The Oscar Quest: Best Picture – 1976

Oh, I hate having to talk about this year. This is one of the most contentious Best Picture choices of all time. It really is. Everyone has an opinion.

Generally considered one of the strongest Best Picture categories ever — Rocky takes the win. Fortunately, the film has become iconic, so the win doesn’t look as bad as something like Chariots of Fire does. It also wins Best Director for John G. Avildsen (talked about here). That actually helped the decision seem stronger, since it helps when they show it more support than just the Picture win. Best Actor was Peter Finch for Network (talked about here), and while he was more of a strong supporting role in the film, he was actually a good decision, since William Holden had an Oscar already and De Niro would win his later. Faye Dunaway also won Best Actress for the film (talked about here), which actually was a great decision, since she was so overdue by this point. And Beatrice Straight won Best Supporting Actress for the film (talked about here), after giving a 5 1/2 minute performance. I don’t really think she should have won, but hey — Jodie certainly came out okay from it. And Jason Robards won Best Supporting Actor for All the President’s Men (talked about here), which was an amazing decision. He’s so good in that.

Now, let me say — there’s a lot of contention here. And everyone is entitled to their opinion. I see why Rocky is considered a “lesser” film to at least three of the other nominees. But, honestly — I love the film so much, and knowing that it won — it actually makes it a lot easier for me to vote for it, guilt-free. I probably could have said that for any one of four films if they had won this category. In a year like this, I personally just marvel at the films rather than quibble about what should have won.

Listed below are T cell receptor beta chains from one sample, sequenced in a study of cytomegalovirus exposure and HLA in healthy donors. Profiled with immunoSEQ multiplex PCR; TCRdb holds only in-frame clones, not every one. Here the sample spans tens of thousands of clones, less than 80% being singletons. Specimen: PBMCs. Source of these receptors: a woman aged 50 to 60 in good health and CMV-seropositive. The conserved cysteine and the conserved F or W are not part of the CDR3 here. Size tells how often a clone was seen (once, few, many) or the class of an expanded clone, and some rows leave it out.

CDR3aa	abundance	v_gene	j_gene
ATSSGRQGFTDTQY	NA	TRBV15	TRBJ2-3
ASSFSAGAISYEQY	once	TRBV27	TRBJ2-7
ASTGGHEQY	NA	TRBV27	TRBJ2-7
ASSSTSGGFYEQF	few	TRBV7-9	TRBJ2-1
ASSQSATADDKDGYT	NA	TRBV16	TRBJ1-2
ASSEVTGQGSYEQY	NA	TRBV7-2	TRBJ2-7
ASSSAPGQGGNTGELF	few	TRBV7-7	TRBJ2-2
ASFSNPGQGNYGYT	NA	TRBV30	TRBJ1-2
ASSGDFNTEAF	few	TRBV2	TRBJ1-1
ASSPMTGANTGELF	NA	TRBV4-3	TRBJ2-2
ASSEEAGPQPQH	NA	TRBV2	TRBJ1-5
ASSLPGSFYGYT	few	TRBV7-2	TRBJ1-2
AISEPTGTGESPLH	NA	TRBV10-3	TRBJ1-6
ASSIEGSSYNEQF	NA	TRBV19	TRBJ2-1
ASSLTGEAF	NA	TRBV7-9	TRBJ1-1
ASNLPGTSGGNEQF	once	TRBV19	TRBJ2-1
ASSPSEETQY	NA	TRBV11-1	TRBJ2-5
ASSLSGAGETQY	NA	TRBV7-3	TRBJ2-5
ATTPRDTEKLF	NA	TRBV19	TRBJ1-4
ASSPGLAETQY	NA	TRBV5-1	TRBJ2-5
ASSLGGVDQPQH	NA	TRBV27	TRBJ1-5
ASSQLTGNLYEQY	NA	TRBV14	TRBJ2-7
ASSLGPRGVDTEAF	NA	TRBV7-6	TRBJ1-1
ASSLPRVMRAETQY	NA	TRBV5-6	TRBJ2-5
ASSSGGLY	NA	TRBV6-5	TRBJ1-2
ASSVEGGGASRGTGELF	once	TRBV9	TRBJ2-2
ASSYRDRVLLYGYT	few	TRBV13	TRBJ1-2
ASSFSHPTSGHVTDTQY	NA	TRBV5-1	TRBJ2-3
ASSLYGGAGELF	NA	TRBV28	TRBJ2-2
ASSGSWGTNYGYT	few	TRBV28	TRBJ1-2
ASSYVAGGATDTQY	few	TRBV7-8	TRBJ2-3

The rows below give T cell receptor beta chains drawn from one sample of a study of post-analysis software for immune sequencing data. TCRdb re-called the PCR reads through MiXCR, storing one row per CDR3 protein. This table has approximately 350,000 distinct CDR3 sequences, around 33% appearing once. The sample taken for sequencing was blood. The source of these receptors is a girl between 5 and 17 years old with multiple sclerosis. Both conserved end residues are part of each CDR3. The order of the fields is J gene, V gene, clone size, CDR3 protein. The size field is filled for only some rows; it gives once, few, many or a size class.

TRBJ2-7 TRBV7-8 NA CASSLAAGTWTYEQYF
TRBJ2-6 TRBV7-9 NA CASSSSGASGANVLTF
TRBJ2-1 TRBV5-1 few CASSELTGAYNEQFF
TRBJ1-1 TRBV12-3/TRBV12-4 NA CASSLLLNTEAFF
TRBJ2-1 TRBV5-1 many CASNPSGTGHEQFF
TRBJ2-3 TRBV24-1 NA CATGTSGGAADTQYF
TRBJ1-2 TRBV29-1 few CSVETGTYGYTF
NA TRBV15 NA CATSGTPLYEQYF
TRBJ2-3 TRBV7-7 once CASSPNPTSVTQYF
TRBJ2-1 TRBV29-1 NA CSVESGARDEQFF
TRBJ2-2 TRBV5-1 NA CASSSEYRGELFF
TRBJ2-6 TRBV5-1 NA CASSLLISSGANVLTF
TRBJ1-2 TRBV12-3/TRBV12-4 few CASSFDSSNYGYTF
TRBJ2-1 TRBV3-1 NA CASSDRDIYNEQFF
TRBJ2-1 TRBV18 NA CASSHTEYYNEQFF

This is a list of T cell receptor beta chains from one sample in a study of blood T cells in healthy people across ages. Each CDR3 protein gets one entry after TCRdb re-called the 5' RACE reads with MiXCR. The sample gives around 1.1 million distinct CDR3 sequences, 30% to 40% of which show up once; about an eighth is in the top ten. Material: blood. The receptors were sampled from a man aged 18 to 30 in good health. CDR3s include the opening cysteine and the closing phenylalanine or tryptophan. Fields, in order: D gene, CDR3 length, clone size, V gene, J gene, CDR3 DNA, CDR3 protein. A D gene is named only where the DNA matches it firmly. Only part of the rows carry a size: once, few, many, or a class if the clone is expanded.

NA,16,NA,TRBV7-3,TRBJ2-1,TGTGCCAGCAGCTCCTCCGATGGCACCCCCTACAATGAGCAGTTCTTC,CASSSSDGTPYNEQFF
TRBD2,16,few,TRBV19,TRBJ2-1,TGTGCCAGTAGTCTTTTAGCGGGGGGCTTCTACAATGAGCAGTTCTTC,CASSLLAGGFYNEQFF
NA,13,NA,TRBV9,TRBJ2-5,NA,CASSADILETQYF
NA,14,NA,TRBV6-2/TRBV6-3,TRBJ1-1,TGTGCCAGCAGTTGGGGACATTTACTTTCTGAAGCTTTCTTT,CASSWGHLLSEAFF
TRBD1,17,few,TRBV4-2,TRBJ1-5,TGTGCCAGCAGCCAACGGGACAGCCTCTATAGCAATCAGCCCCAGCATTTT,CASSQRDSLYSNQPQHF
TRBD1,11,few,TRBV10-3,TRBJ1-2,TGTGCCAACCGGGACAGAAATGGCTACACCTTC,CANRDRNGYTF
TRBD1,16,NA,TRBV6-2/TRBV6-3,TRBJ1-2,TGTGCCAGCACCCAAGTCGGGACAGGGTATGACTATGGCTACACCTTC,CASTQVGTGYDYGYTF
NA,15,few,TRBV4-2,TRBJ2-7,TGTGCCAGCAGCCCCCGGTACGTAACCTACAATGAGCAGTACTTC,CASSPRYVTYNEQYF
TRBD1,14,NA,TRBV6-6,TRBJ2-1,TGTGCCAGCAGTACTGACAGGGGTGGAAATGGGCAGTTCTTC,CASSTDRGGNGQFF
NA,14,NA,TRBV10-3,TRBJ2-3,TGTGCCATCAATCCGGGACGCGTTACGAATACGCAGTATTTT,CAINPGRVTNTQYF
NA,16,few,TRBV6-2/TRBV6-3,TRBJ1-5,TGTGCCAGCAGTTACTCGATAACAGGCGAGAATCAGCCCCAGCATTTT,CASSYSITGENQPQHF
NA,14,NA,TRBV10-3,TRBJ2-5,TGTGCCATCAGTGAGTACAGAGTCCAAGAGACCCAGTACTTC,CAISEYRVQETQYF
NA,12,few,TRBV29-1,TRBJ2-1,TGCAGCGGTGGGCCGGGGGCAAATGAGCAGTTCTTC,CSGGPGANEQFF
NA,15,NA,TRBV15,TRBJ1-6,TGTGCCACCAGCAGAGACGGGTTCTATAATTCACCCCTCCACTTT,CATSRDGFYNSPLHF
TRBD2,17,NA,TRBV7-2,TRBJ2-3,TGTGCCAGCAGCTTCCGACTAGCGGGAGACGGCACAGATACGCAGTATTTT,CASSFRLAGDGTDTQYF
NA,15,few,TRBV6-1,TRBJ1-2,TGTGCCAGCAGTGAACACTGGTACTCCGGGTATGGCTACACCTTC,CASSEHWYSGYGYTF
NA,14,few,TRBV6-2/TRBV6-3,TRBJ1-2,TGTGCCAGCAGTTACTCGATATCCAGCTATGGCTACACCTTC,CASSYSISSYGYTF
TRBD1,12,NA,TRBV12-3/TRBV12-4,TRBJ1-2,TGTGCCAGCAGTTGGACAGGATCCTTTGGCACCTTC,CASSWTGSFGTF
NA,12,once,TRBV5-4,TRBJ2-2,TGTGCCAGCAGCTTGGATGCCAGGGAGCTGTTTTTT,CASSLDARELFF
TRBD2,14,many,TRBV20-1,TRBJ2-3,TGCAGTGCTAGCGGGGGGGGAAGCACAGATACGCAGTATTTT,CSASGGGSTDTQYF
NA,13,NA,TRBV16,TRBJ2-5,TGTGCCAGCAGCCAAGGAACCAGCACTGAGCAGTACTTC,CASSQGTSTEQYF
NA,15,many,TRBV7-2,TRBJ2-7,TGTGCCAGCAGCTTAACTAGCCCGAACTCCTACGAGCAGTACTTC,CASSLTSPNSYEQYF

BEST PICTURE – 1976

And the nominees are…

All the President’s Men (Warner Bros.)

Bound for Glory (United Artists)

Network (Metro-Goldwyn-Mayer, United Artists)

Rocky (United Artists)

Taxi Driver (Columbia)

All the President’s Men — This film is about Woodward and Bernstein. And it is perfect. I’m not kidding when I say this is a perfect film.

It opens with the Watergate break-in. Then, the next day, Woodward is sent to the court to report on it, and just haphazardly gets some information. And very slowly, he starts uncovering (eventually along with Bernstein), all these inconsistencies in the story, these shady dealings, and basically they start working their way up the government until they eventually find out it ends with Nixon. And the film is them getting to all of this. It’s perfect because of how it’s essentially a procedural from a journalism standpoint. At the end of the film, we don’t see the dominoes fall. We see the point where the first domino is tipped, and it ends with newspaper headlines. That’s incredible.

Like I said, the film is perfect. Which is great, since there are three other perfect films on this list (or near-perfect, at least).

Bound for Glory — This film is a biopic of Woody Guthrie. It’s about him traveling the west during the Depression and meeting all the people out of work along the way, which influenced his music. It’s a great film. Some gorgeous cinematography. Also, fun fact — this is the first film in which the Steadicam was used.

It’s a good film, but clearly the weak link in this category. Not because it’s bad, but because, of all the films on this list, this is the one that’s not an American classic. It’s just a regular classic. So it shouldn’t have won. But it doesn’t take away from what is probably the best or second best (I still think 1939 takes it) Best Picture category of all time.

Network — Another perfect film.